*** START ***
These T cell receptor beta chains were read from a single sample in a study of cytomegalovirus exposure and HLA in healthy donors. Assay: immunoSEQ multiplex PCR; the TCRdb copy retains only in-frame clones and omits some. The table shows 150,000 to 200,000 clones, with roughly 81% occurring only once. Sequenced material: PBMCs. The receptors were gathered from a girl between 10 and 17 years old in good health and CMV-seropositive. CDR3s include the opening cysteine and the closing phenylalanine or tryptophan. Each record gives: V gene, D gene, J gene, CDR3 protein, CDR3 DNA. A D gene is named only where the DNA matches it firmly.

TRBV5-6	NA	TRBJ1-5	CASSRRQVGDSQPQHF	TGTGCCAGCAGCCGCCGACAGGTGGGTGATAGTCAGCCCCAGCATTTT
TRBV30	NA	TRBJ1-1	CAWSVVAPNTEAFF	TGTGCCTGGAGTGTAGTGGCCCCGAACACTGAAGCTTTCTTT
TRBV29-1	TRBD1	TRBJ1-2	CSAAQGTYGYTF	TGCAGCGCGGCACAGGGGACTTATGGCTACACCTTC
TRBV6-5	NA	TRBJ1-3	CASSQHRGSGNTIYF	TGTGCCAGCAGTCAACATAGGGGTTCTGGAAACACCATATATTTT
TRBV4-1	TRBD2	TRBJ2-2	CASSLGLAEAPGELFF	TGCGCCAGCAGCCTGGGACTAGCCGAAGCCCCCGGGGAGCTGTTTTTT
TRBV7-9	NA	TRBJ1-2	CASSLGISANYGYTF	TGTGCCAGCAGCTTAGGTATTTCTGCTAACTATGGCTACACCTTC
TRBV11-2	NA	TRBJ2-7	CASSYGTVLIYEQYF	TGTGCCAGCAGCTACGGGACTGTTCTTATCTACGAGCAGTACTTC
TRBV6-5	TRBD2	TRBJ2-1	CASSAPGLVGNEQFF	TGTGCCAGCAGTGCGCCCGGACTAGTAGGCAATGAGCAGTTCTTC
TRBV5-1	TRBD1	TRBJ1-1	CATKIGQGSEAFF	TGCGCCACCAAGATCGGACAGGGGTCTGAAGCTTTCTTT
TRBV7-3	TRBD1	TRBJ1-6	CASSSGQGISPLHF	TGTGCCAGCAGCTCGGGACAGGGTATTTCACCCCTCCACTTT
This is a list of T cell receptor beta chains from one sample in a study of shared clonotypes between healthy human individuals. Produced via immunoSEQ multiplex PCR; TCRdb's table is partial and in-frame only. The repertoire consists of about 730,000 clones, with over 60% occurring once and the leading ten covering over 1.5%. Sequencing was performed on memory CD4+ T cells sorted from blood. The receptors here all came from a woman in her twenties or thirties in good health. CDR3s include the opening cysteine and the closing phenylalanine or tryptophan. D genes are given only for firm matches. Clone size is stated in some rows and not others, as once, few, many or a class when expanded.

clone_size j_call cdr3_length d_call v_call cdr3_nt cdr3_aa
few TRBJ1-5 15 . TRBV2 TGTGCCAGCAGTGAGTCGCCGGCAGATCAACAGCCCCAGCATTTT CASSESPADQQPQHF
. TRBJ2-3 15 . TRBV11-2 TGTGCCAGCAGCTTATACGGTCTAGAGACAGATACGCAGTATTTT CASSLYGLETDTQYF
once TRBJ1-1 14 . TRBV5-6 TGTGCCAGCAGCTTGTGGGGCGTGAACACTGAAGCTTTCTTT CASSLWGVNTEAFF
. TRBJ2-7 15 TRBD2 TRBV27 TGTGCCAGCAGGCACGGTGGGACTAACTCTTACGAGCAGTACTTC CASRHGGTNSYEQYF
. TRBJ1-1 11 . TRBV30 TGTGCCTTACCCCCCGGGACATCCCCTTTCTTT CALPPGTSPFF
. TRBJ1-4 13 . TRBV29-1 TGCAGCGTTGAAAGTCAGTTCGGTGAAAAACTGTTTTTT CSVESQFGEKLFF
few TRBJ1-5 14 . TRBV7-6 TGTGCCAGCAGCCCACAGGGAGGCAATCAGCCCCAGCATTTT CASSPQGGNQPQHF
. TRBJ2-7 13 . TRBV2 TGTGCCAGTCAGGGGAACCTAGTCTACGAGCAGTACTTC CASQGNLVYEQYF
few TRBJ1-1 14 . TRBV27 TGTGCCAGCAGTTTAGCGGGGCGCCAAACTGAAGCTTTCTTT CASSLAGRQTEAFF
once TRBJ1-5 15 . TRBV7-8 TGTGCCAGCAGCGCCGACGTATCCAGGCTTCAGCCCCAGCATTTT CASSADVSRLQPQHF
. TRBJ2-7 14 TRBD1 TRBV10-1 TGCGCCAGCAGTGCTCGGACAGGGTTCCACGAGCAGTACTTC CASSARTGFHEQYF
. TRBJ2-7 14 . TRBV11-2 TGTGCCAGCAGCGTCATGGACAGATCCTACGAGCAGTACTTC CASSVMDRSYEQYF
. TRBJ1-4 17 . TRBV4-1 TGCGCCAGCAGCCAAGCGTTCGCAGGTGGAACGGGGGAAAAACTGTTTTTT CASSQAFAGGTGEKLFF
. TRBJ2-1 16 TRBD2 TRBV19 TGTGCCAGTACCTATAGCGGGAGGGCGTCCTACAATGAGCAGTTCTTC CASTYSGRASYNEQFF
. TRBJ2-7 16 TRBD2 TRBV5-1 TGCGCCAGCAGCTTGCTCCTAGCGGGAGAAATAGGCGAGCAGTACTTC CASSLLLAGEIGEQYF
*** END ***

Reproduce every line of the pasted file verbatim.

These T cell receptor beta chains were read from a single sample in a study of cytomegalovirus exposure and HLA in healthy donors. Assay: immunoSEQ multiplex PCR; the TCRdb copy retains only in-frame clones and omits some. The table shows 150,000 to 200,000 clones, with roughly 81% occurring only once. Sequenced material: PBMCs. The receptors were gathered from a girl between 10 and 17 years old in good health and CMV-seropositive. CDR3s include the opening cysteine and the closing phenylalanine or tryptophan. Each record gives: V gene, D gene, J gene, CDR3 protein, CDR3 DNA. A D gene is named only where the DNA matches it firmly.

TRBV5-6	NA	TRBJ1-5	CASSRRQVGDSQPQHF	TGTGCCAGCAGCCGCCGACAGGTGGGTGATAGTCAGCCCCAGCATTTT
TRBV30	NA	TRBJ1-1	CAWSVVAPNTEAFF	TGTGCCTGGAGTGTAGTGGCCCCGAACACTGAAGCTTTCTTT
TRBV29-1	TRBD1	TRBJ1-2	CSAAQGTYGYTF	TGCAGCGCGGCACAGGGGACTTATGGCTACACCTTC
TRBV6-5	NA	TRBJ1-3	CASSQHRGSGNTIYF	TGTGCCAGCAGTCAACATAGGGGTTCTGGAAACACCATATATTTT
TRBV4-1	TRBD2	TRBJ2-2	CASSLGLAEAPGELFF	TGCGCCAGCAGCCTGGGACTAGCCGAAGCCCCCGGGGAGCTGTTTTTT
TRBV7-9	NA	TRBJ1-2	CASSLGISANYGYTF	TGTGCCAGCAGCTTAGGTATTTCTGCTAACTATGGCTACACCTTC
TRBV11-2	NA	TRBJ2-7	CASSYGTVLIYEQYF	TGTGCCAGCAGCTACGGGACTGTTCTTATCTACGAGCAGTACTTC
TRBV6-5	TRBD2	TRBJ2-1	CASSAPGLVGNEQFF	TGTGCCAGCAGTGCGCCCGGACTAGTAGGCAATGAGCAGTTCTTC
TRBV5-1	TRBD1	TRBJ1-1	CATKIGQGSEAFF	TGCGCCACCAAGATCGGACAGGGGTCTGAAGCTTTCTTT
TRBV7-3	TRBD1	TRBJ1-6	CASSSGQGISPLHF	TGTGCCAGCAGCTCGGGACAGGGTATTTCACCCCTCCACTTT
This is a list of T cell receptor beta chains from one sample in a study of shared clonotypes between healthy human individuals. Produced via immunoSEQ multiplex PCR; TCRdb's table is partial and in-frame only. The repertoire consists of about 730,000 clones, with over 60% occurring once and the leading ten covering over 1.5%. Sequencing was performed on memory CD4+ T cells sorted from blood. The receptors here all came from a woman in her twenties or thirties in good health. CDR3s include the opening cysteine and the closing phenylalanine or tryptophan. D genes are given only for firm matches. Clone size is stated in some rows and not others, as once, few, many or a class when expanded.

clone_size j_call cdr3_length d_call v_call cdr3_nt cdr3_aa
few TRBJ1-5 15 . TRBV2 TGTGCCAGCAGTGAGTCGCCGGCAGATCAACAGCCCCAGCATTTT CASSESPADQQPQHF
. TRBJ2-3 15 . TRBV11-2 TGTGCCAGCAGCTTATACGGTCTAGAGACAGATACGCAGTATTTT CASSLYGLETDTQYF
once TRBJ1-1 14 . TRBV5-6 TGTGCCAGCAGCTTGTGGGGCGTGAACACTGAAGCTTTCTTT CASSLWGVNTEAFF
. TRBJ2-7 15 TRBD2 TRBV27 TGTGCCAGCAGGCACGGTGGGACTAACTCTTACGAGCAGTACTTC CASRHGGTNSYEQYF
. TRBJ1-1 11 . TRBV30 TGTGCCTTACCCCCCGGGACATCCCCTTTCTTT CALPPGTSPFF
. TRBJ1-4 13 . TRBV29-1 TGCAGCGTTGAAAGTCAGTTCGGTGAAAAACTGTTTTTT CSVESQFGEKLFF
few TRBJ1-5 14 . TRBV7-6 TGTGCCAGCAGCCCACAGGGAGGCAATCAGCCCCAGCATTTT CASSPQGGNQPQHF
. TRBJ2-7 13 . TRBV2 TGTGCCAGTCAGGGGAACCTAGTCTACGAGCAGTACTTC CASQGNLVYEQYF
few TRBJ1-1 14 . TRBV27 TGTGCCAGCAGTTTAGCGGGGCGCCAAACTGAAGCTTTCTTT CASSLAGRQTEAFF
once TRBJ1-5 15 . TRBV7-8 TGTGCCAGCAGCGCCGACGTATCCAGGCTTCAGCCCCAGCATTTT CASSADVSRLQPQHF
. TRBJ2-7 14 TRBD1 TRBV10-1 TGCGCCAGCAGTGCTCGGACAGGGTTCCACGAGCAGTACTTC CASSARTGFHEQYF
. TRBJ2-7 14 . TRBV11-2 TGTGCCAGCAGCGTCATGGACAGATCCTACGAGCAGTACTTC CASSVMDRSYEQYF
. TRBJ1-4 17 . TRBV4-1 TGCGCCAGCAGCCAAGCGTTCGCAGGTGGAACGGGGGAAAAACTGTTTTTT CASSQAFAGGTGEKLFF
. TRBJ2-1 16 TRBD2 TRBV19 TGTGCCAGTACCTATAGCGGGAGGGCGTCCTACAATGAGCAGTTCTTC CASTYSGRASYNEQFF
. TRBJ2-7 16 TRBD2 TRBV5-1 TGCGCCAGCAGCTTGCTCCTAGCGGGAGAAATAGGCGAGCAGTACTTC CASSLLLAGEIGEQYF